Ministry of Forestry (Suva, Fiji) Fiji’s tree-planting initiative must be seen from a broader perspective where the priorities include the planting of the right tree at the right place at the right time and ensuring that the newly planted tree is nurtured, protected and grown. This is the only way we can achieve the ultimate goal of tree-planting to protect the environment and address climate change, enhance biodiversity and facilitate socio-economic development.
These were the sentiments echoed by the Minister for Forestry Honourable Osea Naiqamu as he visited the Ridge-to-Reef (R2R) sites in the Ba Catchment Area earlier this week. Minister Naiqamu visited the villages of Tokoni, Mare and Nanoko in the district of Navatusila in the Nadroga/Navosa Province. He was accompanied by staff from the Ministry and a representative from the SPC.
“Government, through my Ministry, along with the combined efforts of Fijians and visitors alike have planted 2.3 million trees since the initiative was launched last year. But, we have to ensure that these trees are monitored and most importantly that they survive so that we can benefit from their full potential as we mitigate the impacts of climate change,” Minister Naiqamu said.
The Ministry of Forestry is one of the implementing agencies with the R2R Project which is funded by the United Nations Development Program (UNDP) and administered by the Pacific Community (SPC) through the Ministry of Environment.
“My visit around the Ba Catchment Area was to see the tree planting activities that has been carried out so far by Forestry officials and members of the community district of Navatusila,” he said.
He said he is pleased that native and fruit trees planted at the Ba Catchment Area are growing well which means that villagers will have trees that will cater for both their timber needs and food security in the years to come.
“I am also happy to see that my Ministry and SPC have engaged members of the community to help plant trees and also incorporate agroforestry plantations. Sandalwood trees and fruits like pineapple are growing very well in some sites,” Minister Naiqamu said.
“The inclusion and active participation of the communities gives them a sense of ownership that the trees they plant belong to them and these will benefit both them and their future generations.”
Tokoni village headman Mr Luke Ceva said Fiji’s tree planting initiative coordinated by the Ministry of Forestry is one of the best and they fully support it.
“There are just 12 families in our village and we have a population of 70. This is because we are part of one ‘mataqali’ which is Navakaboka,” Mr Ceva said.
“We may be small in numbers but we own a lot of land up here in the highlands and we are just carrying on what our ancestors have been doing that is planting and growing trees and more so protecting our forests.”
Mr Ceva said because of the lush forest cover that surrounds the village they have never experienced water cuts.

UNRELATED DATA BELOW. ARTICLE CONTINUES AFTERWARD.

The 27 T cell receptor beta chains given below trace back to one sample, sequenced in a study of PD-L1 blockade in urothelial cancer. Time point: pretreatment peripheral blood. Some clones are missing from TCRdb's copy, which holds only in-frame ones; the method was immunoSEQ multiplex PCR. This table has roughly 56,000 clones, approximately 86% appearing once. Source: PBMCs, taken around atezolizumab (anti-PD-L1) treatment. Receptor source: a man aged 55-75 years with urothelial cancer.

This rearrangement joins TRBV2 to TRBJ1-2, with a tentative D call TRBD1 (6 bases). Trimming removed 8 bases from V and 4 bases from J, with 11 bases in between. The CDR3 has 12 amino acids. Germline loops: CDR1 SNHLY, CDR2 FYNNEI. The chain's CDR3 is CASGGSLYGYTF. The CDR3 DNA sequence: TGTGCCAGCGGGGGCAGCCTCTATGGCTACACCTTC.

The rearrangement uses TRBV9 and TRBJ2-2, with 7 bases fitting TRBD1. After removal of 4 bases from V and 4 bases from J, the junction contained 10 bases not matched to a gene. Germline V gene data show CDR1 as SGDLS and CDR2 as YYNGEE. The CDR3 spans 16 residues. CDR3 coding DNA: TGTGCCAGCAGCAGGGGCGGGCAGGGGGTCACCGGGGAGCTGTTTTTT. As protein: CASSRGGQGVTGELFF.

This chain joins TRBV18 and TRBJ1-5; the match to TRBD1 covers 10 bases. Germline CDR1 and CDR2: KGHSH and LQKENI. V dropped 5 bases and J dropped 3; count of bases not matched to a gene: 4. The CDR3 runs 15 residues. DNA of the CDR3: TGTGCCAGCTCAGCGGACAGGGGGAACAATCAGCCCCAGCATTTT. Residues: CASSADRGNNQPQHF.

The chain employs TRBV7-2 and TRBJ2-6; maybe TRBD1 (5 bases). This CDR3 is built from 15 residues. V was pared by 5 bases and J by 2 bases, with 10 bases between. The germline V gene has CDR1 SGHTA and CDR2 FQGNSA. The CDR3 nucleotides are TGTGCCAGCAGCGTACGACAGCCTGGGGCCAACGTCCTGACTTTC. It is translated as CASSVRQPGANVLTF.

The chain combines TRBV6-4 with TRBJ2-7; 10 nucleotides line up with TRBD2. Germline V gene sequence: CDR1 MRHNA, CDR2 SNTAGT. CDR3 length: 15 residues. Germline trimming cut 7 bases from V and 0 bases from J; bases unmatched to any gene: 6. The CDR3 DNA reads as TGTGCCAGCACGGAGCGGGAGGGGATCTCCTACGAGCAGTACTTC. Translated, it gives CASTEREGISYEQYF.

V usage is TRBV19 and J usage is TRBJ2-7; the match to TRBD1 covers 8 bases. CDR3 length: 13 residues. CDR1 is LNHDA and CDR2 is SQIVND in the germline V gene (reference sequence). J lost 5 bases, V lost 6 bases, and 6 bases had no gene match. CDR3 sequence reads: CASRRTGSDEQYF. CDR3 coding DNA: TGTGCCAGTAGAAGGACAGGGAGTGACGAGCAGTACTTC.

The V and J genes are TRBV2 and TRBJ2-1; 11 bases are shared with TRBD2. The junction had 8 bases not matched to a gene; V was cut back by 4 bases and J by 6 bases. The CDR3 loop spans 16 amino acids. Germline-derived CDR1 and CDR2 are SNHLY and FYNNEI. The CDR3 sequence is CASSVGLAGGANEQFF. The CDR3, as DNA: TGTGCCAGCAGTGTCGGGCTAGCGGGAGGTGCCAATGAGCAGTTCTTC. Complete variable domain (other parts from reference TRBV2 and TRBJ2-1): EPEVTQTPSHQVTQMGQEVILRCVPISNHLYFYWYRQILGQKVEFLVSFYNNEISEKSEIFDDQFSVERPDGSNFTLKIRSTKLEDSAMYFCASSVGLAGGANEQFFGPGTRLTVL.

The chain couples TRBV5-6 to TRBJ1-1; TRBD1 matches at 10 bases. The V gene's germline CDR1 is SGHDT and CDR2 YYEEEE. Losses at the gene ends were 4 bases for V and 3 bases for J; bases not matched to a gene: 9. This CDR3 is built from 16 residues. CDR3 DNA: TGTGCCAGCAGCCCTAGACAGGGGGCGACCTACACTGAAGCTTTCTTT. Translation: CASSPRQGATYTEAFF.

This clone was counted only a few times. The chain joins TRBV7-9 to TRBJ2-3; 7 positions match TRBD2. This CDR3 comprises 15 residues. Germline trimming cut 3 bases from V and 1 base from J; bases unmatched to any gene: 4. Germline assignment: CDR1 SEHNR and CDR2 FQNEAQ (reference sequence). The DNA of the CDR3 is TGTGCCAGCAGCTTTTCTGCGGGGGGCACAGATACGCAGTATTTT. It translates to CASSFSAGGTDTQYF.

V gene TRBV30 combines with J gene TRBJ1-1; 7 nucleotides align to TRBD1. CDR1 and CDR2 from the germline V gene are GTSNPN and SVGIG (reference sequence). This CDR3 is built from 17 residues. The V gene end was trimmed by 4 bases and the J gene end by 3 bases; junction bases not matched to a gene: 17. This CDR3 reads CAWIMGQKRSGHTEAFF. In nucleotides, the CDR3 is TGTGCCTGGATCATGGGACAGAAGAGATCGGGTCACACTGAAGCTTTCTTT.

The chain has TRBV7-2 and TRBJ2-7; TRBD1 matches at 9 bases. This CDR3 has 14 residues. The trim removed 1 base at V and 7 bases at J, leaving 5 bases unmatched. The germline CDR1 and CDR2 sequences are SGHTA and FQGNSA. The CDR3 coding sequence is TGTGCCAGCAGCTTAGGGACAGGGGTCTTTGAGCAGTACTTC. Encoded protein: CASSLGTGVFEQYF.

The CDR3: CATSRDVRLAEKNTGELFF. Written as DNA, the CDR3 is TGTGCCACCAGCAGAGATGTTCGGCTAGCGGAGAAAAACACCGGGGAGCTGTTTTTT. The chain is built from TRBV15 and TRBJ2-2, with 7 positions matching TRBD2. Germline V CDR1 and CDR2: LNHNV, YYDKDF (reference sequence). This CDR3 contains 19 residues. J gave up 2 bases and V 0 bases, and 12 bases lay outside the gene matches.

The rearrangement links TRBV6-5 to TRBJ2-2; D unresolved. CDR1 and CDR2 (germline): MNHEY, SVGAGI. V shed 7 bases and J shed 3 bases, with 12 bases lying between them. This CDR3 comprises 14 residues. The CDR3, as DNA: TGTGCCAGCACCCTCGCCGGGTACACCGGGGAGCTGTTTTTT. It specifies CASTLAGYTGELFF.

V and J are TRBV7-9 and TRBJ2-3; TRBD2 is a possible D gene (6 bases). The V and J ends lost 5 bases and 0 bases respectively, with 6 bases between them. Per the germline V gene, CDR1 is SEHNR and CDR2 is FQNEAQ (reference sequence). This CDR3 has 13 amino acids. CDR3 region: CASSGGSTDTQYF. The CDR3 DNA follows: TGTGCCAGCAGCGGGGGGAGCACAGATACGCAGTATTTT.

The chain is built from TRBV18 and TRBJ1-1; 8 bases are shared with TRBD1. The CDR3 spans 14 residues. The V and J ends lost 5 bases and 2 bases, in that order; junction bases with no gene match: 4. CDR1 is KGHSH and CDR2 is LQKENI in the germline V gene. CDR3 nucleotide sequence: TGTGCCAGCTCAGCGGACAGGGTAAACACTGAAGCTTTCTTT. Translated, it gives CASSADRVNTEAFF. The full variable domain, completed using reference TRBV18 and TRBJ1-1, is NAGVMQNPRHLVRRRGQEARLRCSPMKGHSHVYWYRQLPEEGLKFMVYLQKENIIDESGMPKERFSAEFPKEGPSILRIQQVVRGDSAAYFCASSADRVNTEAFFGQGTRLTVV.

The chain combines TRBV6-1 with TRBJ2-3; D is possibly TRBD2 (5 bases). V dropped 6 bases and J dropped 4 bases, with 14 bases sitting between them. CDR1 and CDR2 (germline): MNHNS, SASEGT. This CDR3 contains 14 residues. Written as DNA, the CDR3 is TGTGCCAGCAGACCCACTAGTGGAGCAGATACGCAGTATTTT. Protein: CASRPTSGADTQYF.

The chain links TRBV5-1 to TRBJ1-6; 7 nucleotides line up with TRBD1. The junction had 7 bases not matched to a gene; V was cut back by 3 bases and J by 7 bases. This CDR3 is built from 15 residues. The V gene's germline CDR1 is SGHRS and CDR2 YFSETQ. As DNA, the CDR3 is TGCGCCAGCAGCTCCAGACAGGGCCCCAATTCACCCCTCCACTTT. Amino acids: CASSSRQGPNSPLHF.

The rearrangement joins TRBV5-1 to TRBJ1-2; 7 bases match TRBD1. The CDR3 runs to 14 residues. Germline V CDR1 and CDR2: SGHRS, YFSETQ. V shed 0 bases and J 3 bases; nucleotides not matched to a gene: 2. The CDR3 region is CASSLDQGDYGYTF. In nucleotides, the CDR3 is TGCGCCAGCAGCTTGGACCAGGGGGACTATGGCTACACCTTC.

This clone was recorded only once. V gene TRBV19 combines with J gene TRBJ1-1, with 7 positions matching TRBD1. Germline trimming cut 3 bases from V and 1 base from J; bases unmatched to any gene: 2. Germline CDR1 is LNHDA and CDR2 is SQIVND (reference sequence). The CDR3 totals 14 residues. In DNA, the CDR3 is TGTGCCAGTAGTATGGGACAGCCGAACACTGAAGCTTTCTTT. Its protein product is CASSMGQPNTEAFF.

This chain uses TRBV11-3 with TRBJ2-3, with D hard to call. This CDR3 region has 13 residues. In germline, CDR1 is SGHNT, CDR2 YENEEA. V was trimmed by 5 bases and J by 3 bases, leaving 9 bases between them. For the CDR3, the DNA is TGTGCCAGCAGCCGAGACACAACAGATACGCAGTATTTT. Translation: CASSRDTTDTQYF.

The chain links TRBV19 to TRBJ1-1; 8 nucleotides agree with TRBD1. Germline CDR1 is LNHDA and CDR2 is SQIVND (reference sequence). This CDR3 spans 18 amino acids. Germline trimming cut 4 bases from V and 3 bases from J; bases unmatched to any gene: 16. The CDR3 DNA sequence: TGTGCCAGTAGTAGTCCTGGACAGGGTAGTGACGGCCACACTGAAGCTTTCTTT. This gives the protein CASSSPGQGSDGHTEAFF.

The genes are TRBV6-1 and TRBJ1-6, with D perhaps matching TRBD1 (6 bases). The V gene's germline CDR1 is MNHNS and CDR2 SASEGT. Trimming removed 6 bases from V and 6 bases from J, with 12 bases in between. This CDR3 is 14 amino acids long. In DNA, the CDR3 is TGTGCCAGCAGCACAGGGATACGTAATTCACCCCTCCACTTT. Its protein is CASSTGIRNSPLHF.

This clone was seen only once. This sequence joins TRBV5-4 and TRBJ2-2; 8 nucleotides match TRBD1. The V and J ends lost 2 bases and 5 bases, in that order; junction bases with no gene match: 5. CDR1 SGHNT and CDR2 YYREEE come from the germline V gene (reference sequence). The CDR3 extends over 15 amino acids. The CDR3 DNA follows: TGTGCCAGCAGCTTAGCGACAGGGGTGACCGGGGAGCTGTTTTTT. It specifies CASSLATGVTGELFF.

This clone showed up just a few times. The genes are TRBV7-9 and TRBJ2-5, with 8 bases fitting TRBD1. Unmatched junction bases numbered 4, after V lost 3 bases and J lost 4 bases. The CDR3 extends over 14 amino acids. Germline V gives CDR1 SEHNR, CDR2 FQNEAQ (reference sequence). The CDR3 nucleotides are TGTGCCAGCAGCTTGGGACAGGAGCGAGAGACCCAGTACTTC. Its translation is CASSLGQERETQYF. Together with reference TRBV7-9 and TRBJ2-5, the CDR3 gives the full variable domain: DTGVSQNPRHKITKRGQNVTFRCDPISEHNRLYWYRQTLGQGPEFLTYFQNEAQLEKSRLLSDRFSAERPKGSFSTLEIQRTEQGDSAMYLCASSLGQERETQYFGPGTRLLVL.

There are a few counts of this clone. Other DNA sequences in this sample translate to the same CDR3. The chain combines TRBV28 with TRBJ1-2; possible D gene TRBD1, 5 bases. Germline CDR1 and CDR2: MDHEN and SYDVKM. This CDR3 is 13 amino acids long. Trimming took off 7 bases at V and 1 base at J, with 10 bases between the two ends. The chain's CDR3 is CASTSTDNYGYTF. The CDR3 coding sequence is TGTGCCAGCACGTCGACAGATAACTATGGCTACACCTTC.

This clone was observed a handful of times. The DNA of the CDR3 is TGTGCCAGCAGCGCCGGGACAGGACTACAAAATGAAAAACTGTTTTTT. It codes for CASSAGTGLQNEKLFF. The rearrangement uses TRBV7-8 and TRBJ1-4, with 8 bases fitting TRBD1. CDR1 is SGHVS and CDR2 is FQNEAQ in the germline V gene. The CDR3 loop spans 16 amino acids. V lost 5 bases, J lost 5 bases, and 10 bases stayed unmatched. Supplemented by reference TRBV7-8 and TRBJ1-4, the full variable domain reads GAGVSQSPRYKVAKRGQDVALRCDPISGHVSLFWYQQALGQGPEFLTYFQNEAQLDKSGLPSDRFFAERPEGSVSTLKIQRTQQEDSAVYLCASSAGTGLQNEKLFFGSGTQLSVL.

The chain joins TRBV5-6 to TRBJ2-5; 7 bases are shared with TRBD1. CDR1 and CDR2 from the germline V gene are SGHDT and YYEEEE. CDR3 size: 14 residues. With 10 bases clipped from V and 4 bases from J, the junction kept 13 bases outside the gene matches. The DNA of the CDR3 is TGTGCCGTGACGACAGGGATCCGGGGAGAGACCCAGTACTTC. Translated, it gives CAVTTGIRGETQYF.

“The trees that were planted by our ancestors were planted for a reason and we are seeing the benefits today and we are happy that Government is encouraging us to continue planting trees in grassland areas so that our future generations can also benefit. We are also grateful to SPC and other stakeholders for the protection of the Ba Water Catchment through the R2R,” he said.
The R2R project began in 2015 whereby four selected priority catchments were identified and these include the Ba and Waidina Catchments in Viti Levu and the Labasa and Tunuloa Catchments in Vanua Levu. The project aims to cover all activities from the ridges through the catchments and out to the sea and reefs to ensure a system of high biodiversity that are well rehabilitated, well managed and that there is a protected flow of ecosystem services.
From this project, 27 villages from around these four catchment areas will benefit as they preserve biodiversity, protect their watersheds and water sources, plant trees to sequester carbon and improve climate resilience and sustain livelihoods. The indirect benefits are expected to also flow down to all Fijians.
As the Ministry responsible for ensuring the sustainable management of Fiji’s forest areas, Minister Naiqamu added that Fiji’s reforestation of grasslands and rehabilitation of degraded forest lands in the four catchments will enhance forest carbon stocks and increase sequestration of carbon through forest conservation, reforestation, afforestation and enrichment planting which will also contribute to biodiversity conservation, improved watershed management and improved food security.
“It is therefore vitally important that our tree-planting efforts are considered from a broader perspective. And this includes making sure that the trees survive as a matter of priority,” Minister Naiqamu said.
Original Publication: https://www.forestry.gov.fj/pressdetail.php?id=34